4. Plant Residues Reduce Weeds By Covering And Shading The Soil

As you might have already noticed in your own yard, weeds often germinate first in the spring, earlier than most of your edible plants. They are resilient enough to germinate first even on the LEAST fertile soils. And residues suppress the growth of both – perennial weeds sprouting from under the surface and weeds that will grow from the seeds brought by the wind. The more your soil is covered with residues, the less soil will remain available for weed germination and development. Plant residues lessen the resources and space that weed seedlings require to grow.

Like any other seed, weeds need soil and sun to grow. The seeds of weeds that stay underneath the residues lose direct exposure to the sun, and their growth is slowed down. Weeds that fall from above will miss contact with the soil. Yes, they are warmed by the sun, but they won’t grow fast because they lack soil. So as you can see, #4 is a double benefit!

5. Plant Leftovers Create Shade, Regulating Soil Temperature

The presence of residues allows the soil to stay cooler during the non-growing season up to the early period of the new growing season. Cooler soil establishes more comfortable conditions for the soil microbes. Microbes are necessary for maintaining productive soil for crop growth. The microbes like to live in a moist and shady place, and that’s precisely what residues make.  The cooler soil temperatures also help retain soil moisture, favorable for successful vegetable seed germination in the spring.

Your edible plants and seedlings love to live and prosper in the moist, even temperature, microbe-rich soil, and that’s the micro-bridge environment that plant residues provide.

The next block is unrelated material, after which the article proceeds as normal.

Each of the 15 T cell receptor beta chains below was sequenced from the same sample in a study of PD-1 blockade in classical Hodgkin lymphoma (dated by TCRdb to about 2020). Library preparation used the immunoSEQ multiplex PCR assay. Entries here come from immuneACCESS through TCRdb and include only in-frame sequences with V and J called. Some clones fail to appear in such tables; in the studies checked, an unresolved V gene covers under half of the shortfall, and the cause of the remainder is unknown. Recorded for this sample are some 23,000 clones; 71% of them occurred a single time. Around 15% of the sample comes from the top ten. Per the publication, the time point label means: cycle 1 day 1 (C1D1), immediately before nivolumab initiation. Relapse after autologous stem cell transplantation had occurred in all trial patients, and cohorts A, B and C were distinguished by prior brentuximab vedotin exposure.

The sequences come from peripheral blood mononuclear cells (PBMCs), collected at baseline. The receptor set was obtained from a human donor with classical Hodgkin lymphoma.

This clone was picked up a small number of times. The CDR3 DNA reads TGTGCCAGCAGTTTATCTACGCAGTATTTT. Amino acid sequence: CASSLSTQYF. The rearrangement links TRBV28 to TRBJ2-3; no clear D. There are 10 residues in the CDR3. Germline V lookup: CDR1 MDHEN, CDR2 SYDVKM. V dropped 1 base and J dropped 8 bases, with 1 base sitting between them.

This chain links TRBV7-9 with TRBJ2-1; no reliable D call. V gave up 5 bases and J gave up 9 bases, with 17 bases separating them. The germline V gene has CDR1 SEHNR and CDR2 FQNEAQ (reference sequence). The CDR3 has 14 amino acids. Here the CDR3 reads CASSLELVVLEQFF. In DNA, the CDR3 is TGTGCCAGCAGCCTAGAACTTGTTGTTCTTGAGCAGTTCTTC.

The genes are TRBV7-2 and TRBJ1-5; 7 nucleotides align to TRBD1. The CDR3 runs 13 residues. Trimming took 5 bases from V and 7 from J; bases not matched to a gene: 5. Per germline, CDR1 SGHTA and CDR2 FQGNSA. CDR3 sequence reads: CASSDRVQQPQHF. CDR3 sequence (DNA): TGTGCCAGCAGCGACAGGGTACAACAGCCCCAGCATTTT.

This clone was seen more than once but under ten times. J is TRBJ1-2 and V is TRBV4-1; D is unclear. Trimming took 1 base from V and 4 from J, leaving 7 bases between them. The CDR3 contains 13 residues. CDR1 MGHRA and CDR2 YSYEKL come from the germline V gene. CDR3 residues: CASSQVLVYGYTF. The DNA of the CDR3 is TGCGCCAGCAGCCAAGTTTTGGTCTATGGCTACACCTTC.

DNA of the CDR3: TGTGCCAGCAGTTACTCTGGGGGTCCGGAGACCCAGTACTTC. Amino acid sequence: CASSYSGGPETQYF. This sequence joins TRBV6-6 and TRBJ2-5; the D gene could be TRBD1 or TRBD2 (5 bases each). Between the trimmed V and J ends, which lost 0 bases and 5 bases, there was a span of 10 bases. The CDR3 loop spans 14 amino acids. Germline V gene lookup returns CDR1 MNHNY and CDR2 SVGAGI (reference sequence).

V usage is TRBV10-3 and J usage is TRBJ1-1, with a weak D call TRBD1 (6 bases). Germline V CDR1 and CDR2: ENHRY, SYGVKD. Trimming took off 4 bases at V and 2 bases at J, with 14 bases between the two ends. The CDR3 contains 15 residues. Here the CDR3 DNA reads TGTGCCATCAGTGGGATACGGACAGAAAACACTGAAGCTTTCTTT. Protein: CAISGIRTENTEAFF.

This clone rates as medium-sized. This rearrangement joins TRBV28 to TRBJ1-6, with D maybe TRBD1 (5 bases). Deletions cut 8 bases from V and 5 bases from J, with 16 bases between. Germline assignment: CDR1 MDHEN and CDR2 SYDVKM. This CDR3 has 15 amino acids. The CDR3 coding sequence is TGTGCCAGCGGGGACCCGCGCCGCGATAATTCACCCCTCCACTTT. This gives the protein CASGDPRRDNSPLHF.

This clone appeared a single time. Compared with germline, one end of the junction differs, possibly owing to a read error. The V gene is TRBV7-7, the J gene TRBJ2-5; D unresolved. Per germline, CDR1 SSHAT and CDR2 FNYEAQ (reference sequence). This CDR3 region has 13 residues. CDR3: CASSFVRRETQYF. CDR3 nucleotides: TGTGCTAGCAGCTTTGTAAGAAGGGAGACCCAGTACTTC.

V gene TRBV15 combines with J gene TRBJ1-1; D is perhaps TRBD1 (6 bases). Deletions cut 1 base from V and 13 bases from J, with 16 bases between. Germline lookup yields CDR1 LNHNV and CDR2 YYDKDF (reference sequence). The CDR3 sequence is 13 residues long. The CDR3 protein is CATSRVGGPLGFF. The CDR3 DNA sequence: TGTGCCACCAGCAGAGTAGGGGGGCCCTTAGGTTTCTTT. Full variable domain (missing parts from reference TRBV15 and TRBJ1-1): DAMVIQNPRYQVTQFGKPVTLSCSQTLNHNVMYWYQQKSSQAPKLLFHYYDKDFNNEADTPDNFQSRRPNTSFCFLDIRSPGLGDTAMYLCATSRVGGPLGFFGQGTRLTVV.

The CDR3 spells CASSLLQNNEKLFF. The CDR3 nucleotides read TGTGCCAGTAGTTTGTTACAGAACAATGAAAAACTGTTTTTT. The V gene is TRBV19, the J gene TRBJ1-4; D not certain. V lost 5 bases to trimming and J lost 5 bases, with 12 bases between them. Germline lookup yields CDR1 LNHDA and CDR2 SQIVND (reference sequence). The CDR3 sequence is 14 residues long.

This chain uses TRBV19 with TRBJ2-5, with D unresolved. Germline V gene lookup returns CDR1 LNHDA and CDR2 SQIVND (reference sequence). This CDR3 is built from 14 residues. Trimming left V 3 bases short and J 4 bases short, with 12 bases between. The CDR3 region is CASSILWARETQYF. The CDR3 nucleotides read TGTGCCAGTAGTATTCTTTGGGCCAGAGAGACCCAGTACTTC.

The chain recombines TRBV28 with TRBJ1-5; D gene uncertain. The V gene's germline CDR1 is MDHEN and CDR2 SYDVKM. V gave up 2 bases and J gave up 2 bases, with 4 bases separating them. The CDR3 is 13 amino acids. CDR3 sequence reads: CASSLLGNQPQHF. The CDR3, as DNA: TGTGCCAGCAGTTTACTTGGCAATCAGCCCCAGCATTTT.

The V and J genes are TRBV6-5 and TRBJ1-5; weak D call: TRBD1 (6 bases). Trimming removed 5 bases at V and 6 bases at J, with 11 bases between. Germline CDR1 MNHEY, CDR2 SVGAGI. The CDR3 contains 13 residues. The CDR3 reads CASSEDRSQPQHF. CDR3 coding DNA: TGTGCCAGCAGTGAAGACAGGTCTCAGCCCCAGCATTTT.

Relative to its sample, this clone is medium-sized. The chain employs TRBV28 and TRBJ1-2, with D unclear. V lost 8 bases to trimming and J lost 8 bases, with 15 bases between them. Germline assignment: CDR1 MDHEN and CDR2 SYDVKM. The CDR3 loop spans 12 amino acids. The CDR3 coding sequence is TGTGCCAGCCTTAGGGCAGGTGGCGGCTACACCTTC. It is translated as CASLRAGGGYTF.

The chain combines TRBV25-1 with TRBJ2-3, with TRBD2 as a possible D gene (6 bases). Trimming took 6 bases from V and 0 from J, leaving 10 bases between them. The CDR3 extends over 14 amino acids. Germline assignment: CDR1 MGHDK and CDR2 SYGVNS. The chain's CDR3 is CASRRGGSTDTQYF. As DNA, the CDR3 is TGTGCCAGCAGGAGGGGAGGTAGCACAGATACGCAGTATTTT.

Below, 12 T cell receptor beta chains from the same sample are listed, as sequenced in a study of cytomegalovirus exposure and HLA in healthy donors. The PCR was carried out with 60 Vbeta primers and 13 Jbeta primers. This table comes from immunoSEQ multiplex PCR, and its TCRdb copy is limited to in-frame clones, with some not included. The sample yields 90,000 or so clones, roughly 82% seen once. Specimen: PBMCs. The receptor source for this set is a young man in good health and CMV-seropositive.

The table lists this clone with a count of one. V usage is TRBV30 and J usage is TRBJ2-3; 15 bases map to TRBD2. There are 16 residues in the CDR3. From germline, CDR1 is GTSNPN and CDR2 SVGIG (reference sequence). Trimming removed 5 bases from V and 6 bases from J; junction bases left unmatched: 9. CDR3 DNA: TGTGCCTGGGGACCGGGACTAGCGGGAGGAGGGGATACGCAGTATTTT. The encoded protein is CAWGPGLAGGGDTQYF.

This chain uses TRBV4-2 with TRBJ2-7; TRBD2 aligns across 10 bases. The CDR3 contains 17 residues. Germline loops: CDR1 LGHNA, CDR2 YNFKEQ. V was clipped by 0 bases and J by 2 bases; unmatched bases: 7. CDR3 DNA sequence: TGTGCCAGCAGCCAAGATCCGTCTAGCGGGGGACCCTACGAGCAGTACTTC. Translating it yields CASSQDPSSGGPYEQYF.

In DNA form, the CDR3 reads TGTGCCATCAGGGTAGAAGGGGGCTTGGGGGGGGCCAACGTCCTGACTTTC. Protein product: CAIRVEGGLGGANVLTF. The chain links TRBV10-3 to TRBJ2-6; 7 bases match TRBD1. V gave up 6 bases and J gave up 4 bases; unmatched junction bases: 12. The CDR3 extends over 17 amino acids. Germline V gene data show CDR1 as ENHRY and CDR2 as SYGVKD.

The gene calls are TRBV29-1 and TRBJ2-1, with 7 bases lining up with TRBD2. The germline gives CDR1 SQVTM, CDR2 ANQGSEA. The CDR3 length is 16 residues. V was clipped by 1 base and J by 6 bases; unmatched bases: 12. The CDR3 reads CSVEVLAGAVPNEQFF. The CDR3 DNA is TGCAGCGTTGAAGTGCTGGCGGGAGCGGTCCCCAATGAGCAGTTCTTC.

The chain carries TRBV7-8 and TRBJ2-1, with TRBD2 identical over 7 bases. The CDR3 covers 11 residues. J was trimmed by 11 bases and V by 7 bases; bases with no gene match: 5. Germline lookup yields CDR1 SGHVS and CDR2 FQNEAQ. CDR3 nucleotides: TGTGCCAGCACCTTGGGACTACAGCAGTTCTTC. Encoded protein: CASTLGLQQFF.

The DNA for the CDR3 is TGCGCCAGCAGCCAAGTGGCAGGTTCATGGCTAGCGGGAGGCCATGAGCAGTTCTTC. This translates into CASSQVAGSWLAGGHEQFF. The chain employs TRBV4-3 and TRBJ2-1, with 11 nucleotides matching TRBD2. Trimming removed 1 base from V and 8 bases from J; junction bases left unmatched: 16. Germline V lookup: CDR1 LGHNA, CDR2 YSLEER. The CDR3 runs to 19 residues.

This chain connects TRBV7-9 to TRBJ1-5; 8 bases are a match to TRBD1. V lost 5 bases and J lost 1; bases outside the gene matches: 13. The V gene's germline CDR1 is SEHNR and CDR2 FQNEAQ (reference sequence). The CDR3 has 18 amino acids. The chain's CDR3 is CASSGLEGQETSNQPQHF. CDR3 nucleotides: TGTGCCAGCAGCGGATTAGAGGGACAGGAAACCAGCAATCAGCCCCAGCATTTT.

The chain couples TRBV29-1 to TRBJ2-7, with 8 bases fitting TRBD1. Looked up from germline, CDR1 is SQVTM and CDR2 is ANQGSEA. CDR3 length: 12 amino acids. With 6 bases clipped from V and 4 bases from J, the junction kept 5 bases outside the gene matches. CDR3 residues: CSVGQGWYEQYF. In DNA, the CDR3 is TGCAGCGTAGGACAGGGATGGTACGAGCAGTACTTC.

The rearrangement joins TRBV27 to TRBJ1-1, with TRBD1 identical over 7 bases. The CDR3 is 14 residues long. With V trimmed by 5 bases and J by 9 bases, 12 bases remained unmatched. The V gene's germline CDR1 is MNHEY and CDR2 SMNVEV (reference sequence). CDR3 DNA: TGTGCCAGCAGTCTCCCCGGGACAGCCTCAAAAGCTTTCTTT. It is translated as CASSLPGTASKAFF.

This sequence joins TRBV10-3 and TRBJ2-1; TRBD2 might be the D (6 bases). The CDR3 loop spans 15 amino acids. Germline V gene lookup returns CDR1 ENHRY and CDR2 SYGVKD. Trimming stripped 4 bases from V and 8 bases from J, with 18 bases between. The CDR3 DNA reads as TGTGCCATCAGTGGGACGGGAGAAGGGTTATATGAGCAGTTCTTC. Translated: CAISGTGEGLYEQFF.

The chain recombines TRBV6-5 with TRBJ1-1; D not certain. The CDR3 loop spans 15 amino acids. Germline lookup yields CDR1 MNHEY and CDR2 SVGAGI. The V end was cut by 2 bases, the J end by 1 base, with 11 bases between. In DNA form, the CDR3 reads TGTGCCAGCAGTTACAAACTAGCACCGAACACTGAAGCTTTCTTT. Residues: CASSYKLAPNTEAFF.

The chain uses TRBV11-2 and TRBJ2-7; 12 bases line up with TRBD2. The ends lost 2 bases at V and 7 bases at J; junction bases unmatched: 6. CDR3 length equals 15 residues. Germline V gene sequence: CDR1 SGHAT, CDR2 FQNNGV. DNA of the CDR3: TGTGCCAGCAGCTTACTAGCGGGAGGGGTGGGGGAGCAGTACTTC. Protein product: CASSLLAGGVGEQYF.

6. Plant Residues Arrange A Source Of Organic Material That Is Essential For Soil Health

Organic matter brings an energy source for soil microbial populations. It’s one of the reasons why I encourage you to leave the residues on the gardening beds. Because most people are just thinking, “Oh, it’s fungi and bacteria.” No, there’s a whole fleet of small insects and other arthropods that chew it up, partially digest it, and break it down, and then the bacteria and the fungi break it even further down to basically make the humic acids and things that we need in our vegetable gardens to reclaim good soils.

By removing dead plants, dried leaves as well as grass clippings, you’re making two mistakes. Number 1, you’re removing the food that all those organisms recycle. And number 2, you’re removing some nutrients from that. So just leave the residues there, and they’ll help fertilize your turf and grow all these organisms that make for healthy soils.